Homebrewing Blog and Resource

The hobby of homebrewing beer

Berliner Weisse Recipe

Continuing my adventure into sour ales, I used the following recipe for a Berliner Weisse.  Being totally new to the style I used the recipe from “Brewing Classic Styles” by Jamil Zainasheff and John Palmer.

Berliner Weisse is a light wheat beer, fermented clean but has an acidic sour bite.  Sourness is contributed usually from lactobacillus bacteria activity that makes for a clean but sharp sourness.

The real neat part about this style is the use of a 15 minute boil!  Yes 15 minutes!  As an all-grain recipe that really shortened the brew day.  I would only recommend doing trying this style as an all-grainer if you have good cooling capabilities.  I was able to get my wort chilled to under 140F within 5-10 minutes using my immersion chiller and a prechiller set-up.

On to the recipe:

Amount Item Type % or IBU
4.20 lb Pilsner (2 Row) Ger (2.0 SRM) Grain 58.33 %
3.00 lb Wheat Malt, Ger (2.0 SRM) Grain 41.67 %
1.00 oz Hallertauer [4.00 %] (15 min) Hops 6.8 IBU
1.00 items Whirlfloc Tablet (Boil 15.0 min) Misc
1 Pkgs European Ale (White Labs #WLP011) Yeast-Ale
1 Pkgs Lactobacillus Delbrueckii (Wyeast Labs #4335) [Add to Secondary] Bacteria


I have fermented the beer for two weeks at 65F in glass.
My OG was 1.035 with only 6-7IBUs.
I’ll transfer to a keg and let it condition in the mid 60s, sampling it until the sourness is where I want it to be.


Glass and Plastic Fermentors


Brew House Updates


  1. I’ve read that Berliner Weisse can be flavored with syrups or fruit. Dogfish Head makes Festina Peche, a Berliner Weisse with peach which is very good. I love the sour component to this style. I was surprised to hear that the original recipe for this allows for the inclusion of flavored syrups to counter some of the sour. Just curious what you might include with this recipe. Add fruit, syrup or let it be as is?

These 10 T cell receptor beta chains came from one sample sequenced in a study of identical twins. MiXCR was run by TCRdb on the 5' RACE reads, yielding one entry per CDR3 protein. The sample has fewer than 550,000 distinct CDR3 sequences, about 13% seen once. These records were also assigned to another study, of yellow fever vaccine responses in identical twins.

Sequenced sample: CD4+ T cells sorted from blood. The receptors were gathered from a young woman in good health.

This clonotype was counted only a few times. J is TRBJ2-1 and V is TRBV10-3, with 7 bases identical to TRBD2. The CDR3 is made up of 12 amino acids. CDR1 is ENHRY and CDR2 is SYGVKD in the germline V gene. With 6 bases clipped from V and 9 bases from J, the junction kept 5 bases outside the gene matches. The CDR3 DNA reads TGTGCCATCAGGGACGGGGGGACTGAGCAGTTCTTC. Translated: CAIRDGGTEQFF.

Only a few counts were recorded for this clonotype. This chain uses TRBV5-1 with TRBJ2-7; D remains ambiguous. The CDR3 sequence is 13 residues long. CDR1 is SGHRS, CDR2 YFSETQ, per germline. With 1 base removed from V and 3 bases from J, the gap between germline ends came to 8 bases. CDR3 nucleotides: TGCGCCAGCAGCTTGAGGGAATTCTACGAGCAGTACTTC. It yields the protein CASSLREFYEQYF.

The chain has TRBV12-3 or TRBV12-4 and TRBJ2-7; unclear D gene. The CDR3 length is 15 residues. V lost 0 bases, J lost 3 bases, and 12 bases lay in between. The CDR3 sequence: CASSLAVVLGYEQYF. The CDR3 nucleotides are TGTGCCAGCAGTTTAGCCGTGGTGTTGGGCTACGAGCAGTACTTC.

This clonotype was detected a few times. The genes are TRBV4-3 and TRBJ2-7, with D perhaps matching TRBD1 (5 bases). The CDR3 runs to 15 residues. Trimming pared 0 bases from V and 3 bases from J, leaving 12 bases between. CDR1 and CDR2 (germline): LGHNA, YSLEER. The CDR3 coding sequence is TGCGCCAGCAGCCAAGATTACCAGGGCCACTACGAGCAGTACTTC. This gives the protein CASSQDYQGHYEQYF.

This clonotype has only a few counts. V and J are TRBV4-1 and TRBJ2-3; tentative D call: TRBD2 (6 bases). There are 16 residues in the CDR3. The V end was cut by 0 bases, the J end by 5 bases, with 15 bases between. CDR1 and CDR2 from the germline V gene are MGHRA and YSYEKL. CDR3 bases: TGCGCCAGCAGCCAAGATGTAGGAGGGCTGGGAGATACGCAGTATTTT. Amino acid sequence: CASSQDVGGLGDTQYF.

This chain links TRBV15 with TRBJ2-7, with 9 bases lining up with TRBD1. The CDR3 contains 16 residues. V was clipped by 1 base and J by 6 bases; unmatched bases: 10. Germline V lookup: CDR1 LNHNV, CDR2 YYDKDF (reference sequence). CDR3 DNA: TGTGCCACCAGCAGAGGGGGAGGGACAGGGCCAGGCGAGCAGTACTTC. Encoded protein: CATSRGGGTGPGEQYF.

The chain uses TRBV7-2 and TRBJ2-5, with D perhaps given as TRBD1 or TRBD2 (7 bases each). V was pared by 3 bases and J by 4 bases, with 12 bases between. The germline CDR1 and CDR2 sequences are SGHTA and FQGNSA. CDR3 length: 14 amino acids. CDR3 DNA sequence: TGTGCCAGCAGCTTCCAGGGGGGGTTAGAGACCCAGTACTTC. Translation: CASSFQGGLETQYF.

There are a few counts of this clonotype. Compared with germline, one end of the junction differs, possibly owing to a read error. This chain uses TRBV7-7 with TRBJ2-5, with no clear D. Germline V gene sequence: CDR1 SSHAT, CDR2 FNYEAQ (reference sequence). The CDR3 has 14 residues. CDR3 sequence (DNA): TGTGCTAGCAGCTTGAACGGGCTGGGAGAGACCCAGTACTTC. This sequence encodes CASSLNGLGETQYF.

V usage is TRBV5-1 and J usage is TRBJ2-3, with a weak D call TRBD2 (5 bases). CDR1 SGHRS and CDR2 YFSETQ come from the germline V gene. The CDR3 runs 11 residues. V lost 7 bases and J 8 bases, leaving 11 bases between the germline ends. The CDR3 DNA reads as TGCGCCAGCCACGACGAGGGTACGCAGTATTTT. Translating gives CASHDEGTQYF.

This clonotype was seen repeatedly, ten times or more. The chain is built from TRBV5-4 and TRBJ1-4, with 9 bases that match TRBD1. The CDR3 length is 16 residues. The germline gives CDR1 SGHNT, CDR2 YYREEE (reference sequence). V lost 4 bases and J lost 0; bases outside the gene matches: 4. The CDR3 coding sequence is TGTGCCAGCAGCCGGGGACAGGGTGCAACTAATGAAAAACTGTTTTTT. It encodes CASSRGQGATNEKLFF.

2. Marcus

    Sounds delicious. These guys The Bruery (a brewery) make a great berliner weisse and have no added flavors. It is quite a sour beer and you can taste the large amount of wheat in the aroma and mouthfeel. If you ever in So Cal give it a try!

    They also make a great yam beer, Autumn Maple.


  3. Chipper D
    Every place I have ever had a Berliner they offer either raspberry or woodruff sweet syrups. These syrups are added to the glass prior to pouring.
    For me I prefer it straight-up, sour as I can get it.

    So I won’t be adding any syrups or fruit during the aging process.
    I may need to get and prepare some syrups for some of my friends that don’t like the sharp sourness that I do.

    BREW ON!

  4. Erik

    Mike – any updates on this? Is the brew still souring? I’m interested in trying this recipe.

  5. I plan to do a taste sample of this later this week.
    Its been in a warm-ish place for several weeks now, I hope its getting sour.
    I’ll post an update once I get it tasted.
    Thanks for being interested.

  6. Bill

    I am toying with doing a Berliner Weisse and was curious how the taste came out. Did you pich the yeast with a starter? How many days in primary? Did you pitch the bugs in secondary with a starter?

  7. I pitched the lactobacillus and the European Ale yeast at the same time. Surprisingly, after a two months it wasn’t really sour at all. If you didn’t know it was a Berliner one might not even notice the slight hint of lactic acid. I would discourage you from pitching the bugs in secondary. There just won’t be much sugar left for them. I think next time I’d pitch the lacto in before the yeast. Give it a couple days in advance, then pitch the yeast. Also the OG on this style is so low, you won’t need a starter just pitch the vial or pack of yeast right in.